Jeans: spring 2020 trend, which ones to choose and why

jeans trend primavera 2020

Jeans are one of the trends of spring 2020.

We saw it in the article on spring fashion: jeans, and denim in general, is capable of renewing itself, showing its chameleon-like ability every year.

Easy, comfortable, adaptable to many situations, jeans are a garment that each of us has and the ideal clothing for the mid-season.

The combinations with jeans are easy: Celine shows us her easy chic side by combining it with a blue jacket, Philosophy mixes it with a jacket with large padded shoulders always in denim.

In the morning with sneakers to run to work and in the evening with high-heeled shoes for a more feminine and intriguing look.

What started as a very resistant fabric for workers has become one of the most used fabrics in the world, able to easily combine comfort and trend in fashion.

Luxury brands use denim to create their garments in different shades and washes; it is precisely this property of being colored in a different way and with different degrees of distress that allows the jeans to be constantly updated.

On the market we find blue jeans with the most disparate prices: they range from those of famous designers with high prices to those of low cost brands that have much lower prices, up to bargain prices (15 euros at Primark).

In reality, what seems like a real deal makes the environment and not only pay a high price; it is therefore important to choose the products that respect workers and the world around us.

We must not give up on the purchase of our beloved jeans, but we must take care of them and think of a hypothetical recycling when we are no longer able to wear them.

Jeans: a great impact on the environment

Jeans are made by cotton; it seems that about 35% of world cotton production is destined for the production of jeans. Over two billion pairs of jeans were made in 2018, but the demand is expected to increase.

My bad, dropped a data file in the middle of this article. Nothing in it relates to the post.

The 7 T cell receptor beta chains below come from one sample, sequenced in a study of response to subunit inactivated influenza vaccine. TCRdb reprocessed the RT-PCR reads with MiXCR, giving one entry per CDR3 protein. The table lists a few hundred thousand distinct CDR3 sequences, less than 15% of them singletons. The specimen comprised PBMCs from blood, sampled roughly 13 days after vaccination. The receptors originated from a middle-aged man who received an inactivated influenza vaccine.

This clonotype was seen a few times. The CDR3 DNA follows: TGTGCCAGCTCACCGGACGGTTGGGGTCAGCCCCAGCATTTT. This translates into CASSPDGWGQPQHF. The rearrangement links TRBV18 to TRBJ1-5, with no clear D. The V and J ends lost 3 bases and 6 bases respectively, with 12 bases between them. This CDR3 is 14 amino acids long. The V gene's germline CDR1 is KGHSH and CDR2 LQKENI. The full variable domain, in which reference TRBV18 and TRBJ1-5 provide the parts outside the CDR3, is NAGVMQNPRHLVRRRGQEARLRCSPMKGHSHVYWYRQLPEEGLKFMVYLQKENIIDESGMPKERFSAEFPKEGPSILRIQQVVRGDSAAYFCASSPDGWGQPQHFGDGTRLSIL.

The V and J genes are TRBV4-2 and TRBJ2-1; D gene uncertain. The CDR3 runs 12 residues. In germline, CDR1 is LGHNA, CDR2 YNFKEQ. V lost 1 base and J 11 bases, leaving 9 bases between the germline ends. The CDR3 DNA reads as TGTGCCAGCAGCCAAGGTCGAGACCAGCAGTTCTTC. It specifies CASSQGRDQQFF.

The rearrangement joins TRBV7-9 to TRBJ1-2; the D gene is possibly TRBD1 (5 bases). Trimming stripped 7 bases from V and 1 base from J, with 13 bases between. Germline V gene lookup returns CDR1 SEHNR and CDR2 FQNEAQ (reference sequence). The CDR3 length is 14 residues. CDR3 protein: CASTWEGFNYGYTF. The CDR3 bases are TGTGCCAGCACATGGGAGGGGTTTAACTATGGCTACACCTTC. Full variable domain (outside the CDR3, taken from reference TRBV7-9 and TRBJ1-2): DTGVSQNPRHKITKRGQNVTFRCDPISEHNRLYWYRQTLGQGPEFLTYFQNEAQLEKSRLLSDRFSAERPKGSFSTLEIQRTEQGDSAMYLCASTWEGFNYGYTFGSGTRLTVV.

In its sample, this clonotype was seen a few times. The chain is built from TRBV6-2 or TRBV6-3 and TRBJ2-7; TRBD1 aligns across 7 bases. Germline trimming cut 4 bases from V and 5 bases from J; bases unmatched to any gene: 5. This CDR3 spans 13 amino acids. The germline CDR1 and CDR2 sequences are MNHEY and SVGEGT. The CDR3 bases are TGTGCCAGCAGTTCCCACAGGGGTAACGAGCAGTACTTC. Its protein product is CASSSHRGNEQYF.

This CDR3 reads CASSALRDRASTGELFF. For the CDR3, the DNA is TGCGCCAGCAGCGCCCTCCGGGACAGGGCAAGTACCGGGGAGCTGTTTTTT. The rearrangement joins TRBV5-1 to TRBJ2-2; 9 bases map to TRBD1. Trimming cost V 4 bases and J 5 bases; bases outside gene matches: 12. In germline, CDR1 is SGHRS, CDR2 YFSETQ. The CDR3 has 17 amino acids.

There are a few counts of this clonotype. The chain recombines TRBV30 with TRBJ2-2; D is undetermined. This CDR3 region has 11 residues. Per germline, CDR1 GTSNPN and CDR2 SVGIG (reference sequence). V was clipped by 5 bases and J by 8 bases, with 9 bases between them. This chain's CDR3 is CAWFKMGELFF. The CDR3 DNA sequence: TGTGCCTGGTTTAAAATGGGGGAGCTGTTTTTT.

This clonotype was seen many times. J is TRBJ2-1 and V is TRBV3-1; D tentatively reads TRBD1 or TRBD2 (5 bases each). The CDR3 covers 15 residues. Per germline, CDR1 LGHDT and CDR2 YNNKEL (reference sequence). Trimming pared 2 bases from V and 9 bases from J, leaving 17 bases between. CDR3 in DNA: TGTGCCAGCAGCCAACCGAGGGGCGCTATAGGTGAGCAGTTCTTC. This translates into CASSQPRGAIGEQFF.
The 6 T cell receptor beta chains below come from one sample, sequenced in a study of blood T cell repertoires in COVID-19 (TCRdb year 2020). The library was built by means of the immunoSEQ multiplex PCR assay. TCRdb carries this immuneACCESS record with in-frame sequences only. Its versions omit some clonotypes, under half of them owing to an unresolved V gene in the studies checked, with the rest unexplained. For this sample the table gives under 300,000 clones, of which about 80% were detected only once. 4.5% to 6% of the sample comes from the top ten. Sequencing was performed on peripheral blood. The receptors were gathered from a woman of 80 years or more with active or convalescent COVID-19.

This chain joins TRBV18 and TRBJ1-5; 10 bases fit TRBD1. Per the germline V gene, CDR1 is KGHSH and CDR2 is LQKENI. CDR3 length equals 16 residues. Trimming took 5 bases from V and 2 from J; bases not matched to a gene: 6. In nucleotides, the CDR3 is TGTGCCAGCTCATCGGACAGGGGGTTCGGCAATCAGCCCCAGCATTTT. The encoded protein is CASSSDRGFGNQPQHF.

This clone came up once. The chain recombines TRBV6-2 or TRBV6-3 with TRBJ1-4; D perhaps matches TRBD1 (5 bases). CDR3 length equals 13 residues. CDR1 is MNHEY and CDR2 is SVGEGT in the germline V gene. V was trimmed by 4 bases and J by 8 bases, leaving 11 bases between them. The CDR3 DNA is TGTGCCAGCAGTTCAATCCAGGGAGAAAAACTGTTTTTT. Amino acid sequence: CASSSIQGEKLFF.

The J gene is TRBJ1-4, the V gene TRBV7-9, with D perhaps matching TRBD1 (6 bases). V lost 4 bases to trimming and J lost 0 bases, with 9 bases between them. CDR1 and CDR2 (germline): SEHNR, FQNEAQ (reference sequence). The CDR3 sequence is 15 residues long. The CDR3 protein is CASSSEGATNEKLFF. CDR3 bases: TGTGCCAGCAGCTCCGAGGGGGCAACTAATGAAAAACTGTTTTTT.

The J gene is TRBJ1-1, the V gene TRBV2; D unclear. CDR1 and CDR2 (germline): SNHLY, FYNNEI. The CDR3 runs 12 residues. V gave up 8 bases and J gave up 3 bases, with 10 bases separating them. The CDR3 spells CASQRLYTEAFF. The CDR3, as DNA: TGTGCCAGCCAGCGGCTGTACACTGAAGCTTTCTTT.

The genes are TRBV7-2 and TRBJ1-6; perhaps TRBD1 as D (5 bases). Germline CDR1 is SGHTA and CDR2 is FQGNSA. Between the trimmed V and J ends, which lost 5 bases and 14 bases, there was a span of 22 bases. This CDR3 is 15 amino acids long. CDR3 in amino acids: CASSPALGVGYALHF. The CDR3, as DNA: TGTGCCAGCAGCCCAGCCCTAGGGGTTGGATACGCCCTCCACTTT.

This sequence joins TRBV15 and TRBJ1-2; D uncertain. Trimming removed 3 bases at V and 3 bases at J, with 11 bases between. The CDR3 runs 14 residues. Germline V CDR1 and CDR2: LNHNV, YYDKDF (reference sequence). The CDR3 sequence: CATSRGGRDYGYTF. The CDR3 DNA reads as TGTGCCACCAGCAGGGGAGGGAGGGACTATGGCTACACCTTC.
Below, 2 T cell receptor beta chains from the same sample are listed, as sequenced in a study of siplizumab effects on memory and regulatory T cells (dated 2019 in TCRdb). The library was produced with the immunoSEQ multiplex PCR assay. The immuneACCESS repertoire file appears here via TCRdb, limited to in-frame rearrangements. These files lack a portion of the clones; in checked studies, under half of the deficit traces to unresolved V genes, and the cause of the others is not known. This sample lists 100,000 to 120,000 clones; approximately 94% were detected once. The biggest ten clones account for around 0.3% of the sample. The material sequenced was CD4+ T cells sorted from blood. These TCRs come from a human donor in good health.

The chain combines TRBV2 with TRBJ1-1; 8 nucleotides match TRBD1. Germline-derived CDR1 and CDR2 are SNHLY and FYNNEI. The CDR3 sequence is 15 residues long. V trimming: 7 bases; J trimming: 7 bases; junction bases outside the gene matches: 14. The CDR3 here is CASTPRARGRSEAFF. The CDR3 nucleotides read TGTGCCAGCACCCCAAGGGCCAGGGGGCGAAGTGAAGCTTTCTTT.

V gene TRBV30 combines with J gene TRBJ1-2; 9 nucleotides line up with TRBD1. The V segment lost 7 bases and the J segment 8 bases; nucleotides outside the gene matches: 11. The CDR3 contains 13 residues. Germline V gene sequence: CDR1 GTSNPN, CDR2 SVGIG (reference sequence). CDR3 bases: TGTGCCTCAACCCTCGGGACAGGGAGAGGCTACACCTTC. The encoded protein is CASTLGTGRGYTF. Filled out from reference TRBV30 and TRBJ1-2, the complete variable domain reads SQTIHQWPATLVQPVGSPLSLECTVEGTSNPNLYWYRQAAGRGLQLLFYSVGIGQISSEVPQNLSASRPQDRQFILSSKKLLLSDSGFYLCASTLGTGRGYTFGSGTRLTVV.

This leads to the indiscriminate use of pesticides and chemicals designed to keep plantation production high.

In addition to this, the use of water, the most precious asset required for the growth of cotton, is highly impacting on the environment. For a pair of jeans you need more than 10,000 liters of water, designed for two billion!

At this point the supply chain comes to the coloring of the fabric: the indigo color (used for denim) is one of the most polluting and the heavy metals that compose it are found in rivers and therefore at sea with further damage to the environment.

But the damage doesn’t stop there. The worn and distressed effect of jeans is done with sandblasting, which is harmful to the health of those who put it into practice or through the use of potassium permanganate.

The exploitation of workers is associated with the pollution of nature; think that most of the jeans are made in India and Bangladesh and often it is children and women who cut and sew our trousers with starvation wages and, sometimes, even unpaid.